Sometimes the United States of America parodies itself. Reduces itself to a Saturday Night Live skit.
In this morning’s paper is an article, accompanied by the picture you see here of a bunch of kids in Scottsdale, Arizona posing with Santa. They’re all carrying guns. One of them is an $80,000 machine gun. Another is an AR-15 with grenade launcher.
I don’t remember when I first began noticing how militarized everything around me seemed to be getting. The National Rifle Association is one thing, but this is quite another. In this picture with Santa, the kids are not carrying hunting rifles. They’re carrying weapons intended to kill large numbers of people with a single pull of the trigger.
I blogged yesterday about the challenge to laugh “with” somebody and not “at” somebody, which involves being able to see yourself in folks making fools of themselves at any given moment. The two examples I used were a hard-of-hearing old woman and a woman who evidently never learned self-control. Whether the cause of her problems was a lack of education or just a low IQ was never made clear. The point was the world was laughing at them, and the world includes me. And it took me some time to make the laughing with/laughing at distinction. The instinct was to laugh first and analyze later. Some will say justify later.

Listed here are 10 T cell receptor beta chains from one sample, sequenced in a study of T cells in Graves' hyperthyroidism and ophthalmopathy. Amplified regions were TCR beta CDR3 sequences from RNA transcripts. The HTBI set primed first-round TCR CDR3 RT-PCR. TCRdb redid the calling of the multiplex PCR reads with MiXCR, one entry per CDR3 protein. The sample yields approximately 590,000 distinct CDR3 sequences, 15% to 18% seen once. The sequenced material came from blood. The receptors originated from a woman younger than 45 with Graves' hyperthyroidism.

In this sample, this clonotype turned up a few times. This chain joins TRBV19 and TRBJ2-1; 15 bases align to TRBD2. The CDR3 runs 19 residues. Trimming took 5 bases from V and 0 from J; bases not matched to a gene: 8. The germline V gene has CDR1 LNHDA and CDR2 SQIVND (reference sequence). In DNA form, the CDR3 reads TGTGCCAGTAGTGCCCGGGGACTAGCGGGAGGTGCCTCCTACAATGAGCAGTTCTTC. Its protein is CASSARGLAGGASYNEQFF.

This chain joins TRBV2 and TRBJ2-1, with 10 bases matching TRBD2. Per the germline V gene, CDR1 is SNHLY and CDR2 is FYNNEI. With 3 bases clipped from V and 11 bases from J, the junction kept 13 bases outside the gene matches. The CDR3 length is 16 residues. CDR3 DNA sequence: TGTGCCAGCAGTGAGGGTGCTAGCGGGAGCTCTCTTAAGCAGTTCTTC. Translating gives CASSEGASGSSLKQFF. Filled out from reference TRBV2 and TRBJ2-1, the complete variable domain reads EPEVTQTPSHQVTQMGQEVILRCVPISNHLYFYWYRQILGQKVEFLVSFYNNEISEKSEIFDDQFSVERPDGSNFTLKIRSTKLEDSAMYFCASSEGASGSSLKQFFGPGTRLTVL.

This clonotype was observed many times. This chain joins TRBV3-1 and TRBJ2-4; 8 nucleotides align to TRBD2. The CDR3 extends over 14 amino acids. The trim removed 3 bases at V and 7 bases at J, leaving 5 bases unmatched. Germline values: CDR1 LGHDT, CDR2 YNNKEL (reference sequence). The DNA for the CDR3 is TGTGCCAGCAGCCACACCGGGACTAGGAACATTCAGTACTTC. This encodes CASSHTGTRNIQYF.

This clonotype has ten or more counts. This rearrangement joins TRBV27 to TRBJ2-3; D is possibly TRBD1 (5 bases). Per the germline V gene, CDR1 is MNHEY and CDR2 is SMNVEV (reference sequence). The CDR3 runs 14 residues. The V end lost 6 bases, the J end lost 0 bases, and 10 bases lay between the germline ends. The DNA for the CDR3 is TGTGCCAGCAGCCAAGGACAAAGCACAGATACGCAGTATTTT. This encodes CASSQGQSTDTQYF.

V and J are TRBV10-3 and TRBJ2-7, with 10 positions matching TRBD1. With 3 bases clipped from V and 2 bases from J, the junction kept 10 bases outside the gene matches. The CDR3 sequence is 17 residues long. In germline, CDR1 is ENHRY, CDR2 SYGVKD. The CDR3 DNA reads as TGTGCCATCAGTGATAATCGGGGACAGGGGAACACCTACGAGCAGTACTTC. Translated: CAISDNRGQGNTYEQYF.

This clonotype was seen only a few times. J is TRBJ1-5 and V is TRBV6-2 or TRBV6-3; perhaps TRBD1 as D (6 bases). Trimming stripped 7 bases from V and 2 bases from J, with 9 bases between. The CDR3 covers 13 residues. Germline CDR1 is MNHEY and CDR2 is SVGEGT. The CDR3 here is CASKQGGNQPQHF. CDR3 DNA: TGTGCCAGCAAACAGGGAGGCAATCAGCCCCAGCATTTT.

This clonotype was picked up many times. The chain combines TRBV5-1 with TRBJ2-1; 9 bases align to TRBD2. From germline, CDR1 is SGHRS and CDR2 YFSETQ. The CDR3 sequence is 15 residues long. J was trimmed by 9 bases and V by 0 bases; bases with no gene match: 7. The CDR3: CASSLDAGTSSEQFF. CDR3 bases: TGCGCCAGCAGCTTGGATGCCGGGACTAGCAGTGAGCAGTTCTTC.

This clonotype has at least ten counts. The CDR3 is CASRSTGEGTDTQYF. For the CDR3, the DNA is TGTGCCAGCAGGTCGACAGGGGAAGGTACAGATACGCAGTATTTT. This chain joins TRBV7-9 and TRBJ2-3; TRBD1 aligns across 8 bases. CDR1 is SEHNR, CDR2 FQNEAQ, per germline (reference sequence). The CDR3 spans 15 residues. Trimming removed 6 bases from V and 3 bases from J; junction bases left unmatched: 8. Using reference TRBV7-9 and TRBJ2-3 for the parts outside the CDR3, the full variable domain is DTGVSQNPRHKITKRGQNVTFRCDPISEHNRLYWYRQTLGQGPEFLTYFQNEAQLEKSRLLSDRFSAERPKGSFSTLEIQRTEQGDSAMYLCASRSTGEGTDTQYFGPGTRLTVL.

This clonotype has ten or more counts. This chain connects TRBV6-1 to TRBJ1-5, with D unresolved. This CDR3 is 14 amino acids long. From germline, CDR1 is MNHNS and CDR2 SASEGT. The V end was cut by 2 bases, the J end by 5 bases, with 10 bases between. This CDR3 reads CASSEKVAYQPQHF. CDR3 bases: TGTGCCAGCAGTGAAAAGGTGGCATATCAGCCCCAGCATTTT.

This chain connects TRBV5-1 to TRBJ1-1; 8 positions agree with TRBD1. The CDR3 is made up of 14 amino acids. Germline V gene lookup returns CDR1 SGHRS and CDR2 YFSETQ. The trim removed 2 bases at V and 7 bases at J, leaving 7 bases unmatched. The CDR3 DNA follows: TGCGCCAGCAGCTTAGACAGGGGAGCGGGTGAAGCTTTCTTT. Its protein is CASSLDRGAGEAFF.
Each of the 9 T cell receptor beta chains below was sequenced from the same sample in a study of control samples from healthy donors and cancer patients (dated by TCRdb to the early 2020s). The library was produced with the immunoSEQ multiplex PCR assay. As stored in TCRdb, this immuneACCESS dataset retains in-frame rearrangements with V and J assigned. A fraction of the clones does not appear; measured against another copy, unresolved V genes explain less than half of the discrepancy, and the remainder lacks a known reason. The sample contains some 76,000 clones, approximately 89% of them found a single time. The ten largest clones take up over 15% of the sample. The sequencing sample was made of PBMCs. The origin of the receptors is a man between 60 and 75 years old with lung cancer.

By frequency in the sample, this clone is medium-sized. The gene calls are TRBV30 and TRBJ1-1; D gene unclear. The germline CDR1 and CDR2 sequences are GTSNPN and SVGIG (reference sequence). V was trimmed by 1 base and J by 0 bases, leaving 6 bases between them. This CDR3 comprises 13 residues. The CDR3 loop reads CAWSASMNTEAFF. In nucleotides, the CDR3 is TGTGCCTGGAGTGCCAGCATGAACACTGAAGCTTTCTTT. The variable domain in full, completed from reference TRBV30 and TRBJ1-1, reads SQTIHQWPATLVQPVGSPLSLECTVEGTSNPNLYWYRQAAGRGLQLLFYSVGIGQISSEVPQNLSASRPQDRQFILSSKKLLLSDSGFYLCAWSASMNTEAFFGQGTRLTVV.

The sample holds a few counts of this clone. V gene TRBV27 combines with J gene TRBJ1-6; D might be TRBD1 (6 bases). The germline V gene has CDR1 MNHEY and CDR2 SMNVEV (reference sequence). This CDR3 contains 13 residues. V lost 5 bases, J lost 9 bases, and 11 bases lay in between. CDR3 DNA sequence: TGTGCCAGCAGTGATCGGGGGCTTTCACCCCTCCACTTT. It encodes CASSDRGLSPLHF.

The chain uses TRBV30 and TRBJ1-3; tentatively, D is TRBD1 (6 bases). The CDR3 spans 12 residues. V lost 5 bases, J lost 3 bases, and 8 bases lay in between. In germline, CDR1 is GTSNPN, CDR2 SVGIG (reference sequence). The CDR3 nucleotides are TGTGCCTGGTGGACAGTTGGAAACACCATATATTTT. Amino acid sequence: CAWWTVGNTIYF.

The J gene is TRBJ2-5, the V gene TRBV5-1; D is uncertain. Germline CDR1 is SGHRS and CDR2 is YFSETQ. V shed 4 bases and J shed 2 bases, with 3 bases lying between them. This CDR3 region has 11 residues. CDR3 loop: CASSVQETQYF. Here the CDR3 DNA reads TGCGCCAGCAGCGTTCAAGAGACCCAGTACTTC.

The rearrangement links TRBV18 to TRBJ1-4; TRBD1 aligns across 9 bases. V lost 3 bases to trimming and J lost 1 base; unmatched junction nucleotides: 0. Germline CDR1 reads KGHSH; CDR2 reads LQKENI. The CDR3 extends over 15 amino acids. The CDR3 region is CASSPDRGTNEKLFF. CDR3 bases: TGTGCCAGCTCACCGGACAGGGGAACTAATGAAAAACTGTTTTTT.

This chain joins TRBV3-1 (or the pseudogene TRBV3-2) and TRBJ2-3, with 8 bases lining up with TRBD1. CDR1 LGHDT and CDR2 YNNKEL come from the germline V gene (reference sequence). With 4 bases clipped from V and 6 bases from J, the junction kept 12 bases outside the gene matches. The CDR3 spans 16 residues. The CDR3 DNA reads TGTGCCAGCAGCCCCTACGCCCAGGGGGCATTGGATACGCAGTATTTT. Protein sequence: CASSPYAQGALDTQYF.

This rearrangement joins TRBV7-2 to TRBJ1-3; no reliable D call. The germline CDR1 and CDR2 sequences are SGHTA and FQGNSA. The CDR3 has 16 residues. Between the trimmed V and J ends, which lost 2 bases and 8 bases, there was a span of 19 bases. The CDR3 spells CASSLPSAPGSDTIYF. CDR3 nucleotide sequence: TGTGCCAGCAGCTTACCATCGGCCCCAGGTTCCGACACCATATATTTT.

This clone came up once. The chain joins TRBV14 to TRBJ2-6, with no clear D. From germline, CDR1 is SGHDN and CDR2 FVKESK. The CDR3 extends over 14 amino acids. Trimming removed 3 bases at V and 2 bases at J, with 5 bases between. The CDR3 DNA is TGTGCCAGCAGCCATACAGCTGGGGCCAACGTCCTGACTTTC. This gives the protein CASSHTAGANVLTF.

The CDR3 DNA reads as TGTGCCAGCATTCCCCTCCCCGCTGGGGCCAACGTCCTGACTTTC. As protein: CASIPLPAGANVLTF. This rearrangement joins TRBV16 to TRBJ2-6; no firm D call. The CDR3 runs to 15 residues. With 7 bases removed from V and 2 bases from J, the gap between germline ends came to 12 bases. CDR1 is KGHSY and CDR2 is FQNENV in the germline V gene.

How we determine what is funny is culturally determined. Values change, and nothing marks cultural gaps the way humor does. Taku looked at those two examples and asked, “Is there something wrong with Germans that they laugh at people like that?” Non-Germans often see German humor as slapstick. I argued that there was nothing particularly German about laughing at the hard-of-hearing or at a crazy lady, that it was modern culture which all modern people share. Differences that once existed among people of European culture have fallen away, and we are all much more like each other and getting more that way all the time.
But this picture of kids with Santa holding guns popped off the page at me this morning as if to remind me not to go too far with that generalization. It’s hard to imagine the people of any other modern nation, European, Asian, or otherwise, coming up with the idea that it’s “fun” to have your picture taken with Santa holding a grenade launcher.
I get e-mails all the time with sloppy sentimental stories of “our heroic boys” fighting in Iraq and Afghanistan, pictures of the flag waving and people with their hands over their hearts and a military band playing. Eisenhower’s warning clearly went unheeded, and the military industrial complex was allowed to take control of the culture.
If you doubt this, look at the faces on these kids. They’re smiling. Only Americans smile like that.
Back during the Vietnam War I went to an anti-war rally in Japan featuring Jane Fonda and Donald Sutherland, held in a large arena near an American military base. Halfway through their act, some guys stopped the show shouting, “If you don’t fight them in ‘Nam, you’ll be fighting them in your own back yard.” My friend, a Welshman, loved it. “Great act you Americans put on.”
“That wasn’t part of the show,” I told him.
“I’ll never understand how Americans think,” he said.
I thought of him this morning for some reason. And I heard the granny voice in my head (the one I want to foster before my hearing goes) saying,
“What on earth were you thinking?”